Determining the Impact of Penicillin in Latent RHD: The GOAL Trial
The GOAL (GwokO Adunu pa Lutino) Trial: Determining the Impact of Penicillin on Latent Rheumatic Heart Disease: A Randomized Controlled Trial in Uganda
Lead SponsorChildren's National Medical Center
Indication/ConditionRheumatic Heart Disease Rheumatic Heart Disease in Children Latent Rheumatic Heart Disease ...
Intervention/Treatmentintramuscular benzathine penicillin G (BPG) prophylaxis
Rheumatic heart disease (RHD) affects at least 32.9 million people, mostly children living in low-resource settings. Long-term intramuscular benzathine penicillin G (BPG) prophylaxis is proven to prevent progression of chronic valve changes in patients with established rheumatic heart disease (RHD) and to allow regression of valve changes in patients with a history of acute rheumatic fever (ARF) with mild RHD. However, in low-resource settings ARF is an elusive diagnosis, and most patients (85%) are diagnosed only when RHD is severe and irreversible, medications ineffective, and surgical intervention is expensive and/or unavailable.
Identification of latent RHD might be an opportunity to substantially reduce RHD morbidity and mortality. However, detection of latent RHD is only important if outcomes are improved. The appropriate management of children with latent RHD is unknown and no formal recommendations exist. While some clinicians prescribe penicillin prophylaxis for children with latent RHD, clinical equipoise exists regarding the best practice.
To fill this gap, the investigators propose a randomized controlled trial in children with latent RHD to evaluate the efficacy of BPG prophylaxis compared to no prophylaxis. Our primary outcome measure is progression of valvular changes on echocardiogram at 2 years. A sample size of 916 children is needed to detect a 50% reduction of progression (expected range 7.5-12.5% progression in BPG-arm vs. 15%-25% progression in control-arm) with 90% power.
AIM 1: To compare the proportion of children (aged 5-17 years) with latent RHD receiving BPG prophylaxis who progress to worse valvular disease at 2-years compared to children not receiving BPG prophylaxis.
Hypothesis 1: Prophylaxis with BPG will result in fewer children with latent RHD showing progression of echocardiographic valve changes at 2 years compared to children with latent RHD not receiving BPG prophylaxis. (The investigators expect at least a 50% relative reduction in progression in the BPG arm: range 15%-25% control arm vs. 7.5-12.5% BPG-arm.)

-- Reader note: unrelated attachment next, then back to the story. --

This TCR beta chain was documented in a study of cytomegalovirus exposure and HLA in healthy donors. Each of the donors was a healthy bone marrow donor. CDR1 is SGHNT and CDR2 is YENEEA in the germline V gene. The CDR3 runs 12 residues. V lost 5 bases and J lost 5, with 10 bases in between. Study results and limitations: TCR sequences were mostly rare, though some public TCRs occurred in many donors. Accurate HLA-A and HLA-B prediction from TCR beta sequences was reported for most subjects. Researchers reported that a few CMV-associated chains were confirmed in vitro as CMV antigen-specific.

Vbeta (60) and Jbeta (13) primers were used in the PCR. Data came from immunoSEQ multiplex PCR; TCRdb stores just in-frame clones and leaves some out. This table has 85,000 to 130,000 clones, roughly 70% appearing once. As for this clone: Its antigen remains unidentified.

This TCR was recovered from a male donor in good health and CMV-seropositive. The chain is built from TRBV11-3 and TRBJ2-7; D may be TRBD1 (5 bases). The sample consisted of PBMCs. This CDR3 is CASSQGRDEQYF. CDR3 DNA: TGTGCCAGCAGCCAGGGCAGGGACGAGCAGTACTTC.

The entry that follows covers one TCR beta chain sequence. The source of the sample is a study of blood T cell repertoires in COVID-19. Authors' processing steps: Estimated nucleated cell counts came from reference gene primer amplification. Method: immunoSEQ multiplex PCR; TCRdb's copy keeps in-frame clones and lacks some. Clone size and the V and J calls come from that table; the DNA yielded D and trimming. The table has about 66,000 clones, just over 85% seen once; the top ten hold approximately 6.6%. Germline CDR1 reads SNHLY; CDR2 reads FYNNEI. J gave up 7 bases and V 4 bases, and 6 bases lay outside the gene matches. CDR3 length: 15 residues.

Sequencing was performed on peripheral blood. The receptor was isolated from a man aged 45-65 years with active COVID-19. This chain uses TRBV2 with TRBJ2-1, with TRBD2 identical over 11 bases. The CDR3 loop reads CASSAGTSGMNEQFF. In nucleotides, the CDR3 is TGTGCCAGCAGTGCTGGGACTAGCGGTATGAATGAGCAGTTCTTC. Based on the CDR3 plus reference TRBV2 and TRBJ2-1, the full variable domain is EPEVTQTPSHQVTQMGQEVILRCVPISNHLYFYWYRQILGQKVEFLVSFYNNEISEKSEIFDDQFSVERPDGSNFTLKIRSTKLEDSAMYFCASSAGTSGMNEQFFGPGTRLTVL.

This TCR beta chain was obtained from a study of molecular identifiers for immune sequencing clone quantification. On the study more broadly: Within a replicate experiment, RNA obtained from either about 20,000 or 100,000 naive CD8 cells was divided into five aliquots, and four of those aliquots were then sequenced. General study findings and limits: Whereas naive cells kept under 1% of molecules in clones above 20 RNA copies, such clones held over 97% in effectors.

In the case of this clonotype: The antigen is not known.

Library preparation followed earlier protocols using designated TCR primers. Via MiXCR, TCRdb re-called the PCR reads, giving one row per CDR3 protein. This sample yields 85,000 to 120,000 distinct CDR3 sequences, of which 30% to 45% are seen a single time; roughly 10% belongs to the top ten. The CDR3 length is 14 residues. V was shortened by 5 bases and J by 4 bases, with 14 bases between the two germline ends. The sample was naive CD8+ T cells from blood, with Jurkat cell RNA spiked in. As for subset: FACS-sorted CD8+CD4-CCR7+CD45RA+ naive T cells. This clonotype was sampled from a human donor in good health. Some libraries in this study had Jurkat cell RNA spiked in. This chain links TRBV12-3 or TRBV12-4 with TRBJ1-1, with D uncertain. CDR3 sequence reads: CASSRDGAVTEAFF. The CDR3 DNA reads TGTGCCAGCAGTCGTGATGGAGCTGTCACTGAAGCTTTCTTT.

AIM 2: To compare the proportion of children (aged 5-17 years) with latent RHD receiving BPG prophylaxis who regress to improved valvular disease at 2-years compared to children not receiving BPG prophylaxis.
Hypothesis 2: Prophylaxis with BPG will result in more children with latent RHD showing regression of echocardiographic valve changes by 2 years compared to children with latent RHD not receiving BPG prophylaxis. (The investigators expect at least a 50% relative increase in regression in the BPG arm: range 10-20% control arm vs. 20-40% BPG arm.)
This study is highly significant because it will establish if BPG prophylaxis improves outcomes for children with latent RHD. Feasibility will be ensured through the experience, resources, community support, and accessible patient population of our investigational team. The results of our study will have high impact, immediately informing international policy on the standard of care for children diagnosed with latent RHD and shaping, over 2-3 years, practical and scalable programs that could substantially decrease the global burden of RHD.
Intramuscular BPG prophylaxis (600,000 IU for children <30kg, 1.2 million IU for children ≥30kg), every 28 days.
Intramuscular BPG prophylaxis (600,000 IU for children <30kg, 1.2 million IU for children ≥30kg), every 28 days
Inclusion Criteria: Children will be eligible for study participation if they are (1) between the ages of 5-17 years and (2) have a new diagnosis of latent RHD detected through primary school echo screening and confirmed by blinded consensus review. All children will be recruited from schools in Gulu District in Uganda. Exclusion Criteria: Patients will be excluded from the study for the following reasons: Known history of ARF or RHD Newly diagnosed RHD by echo screening consider to be "missed clinical RHD" as compared to true latent RHD including: > mild pathological valvular regurgitation at the mitral valve or aortic valve, mitral stenosis (mean MV gradient ≥ 5mmHg) (WHF, definite B), aortic stenosis (mean AV gradient ≥ 20mmHg) Structural or functional cardiac defects, other than those consistent with RHD, that were known prior to or detected through echo screening (except patent foramen ovale, small atrial septal defect, small ventricular septal defect, small patent ductus arteriosus). Prior allergic reaction to penicillin Any known conditions predisposing to thrombocytopenia or hypercoagulability, or other contraindications to intramuscular injection Any known co-morbid conditions (HIV, renal deficiencies, severe malnutrition among others) that have resulted in prescription of regular antibiotic prophylaxis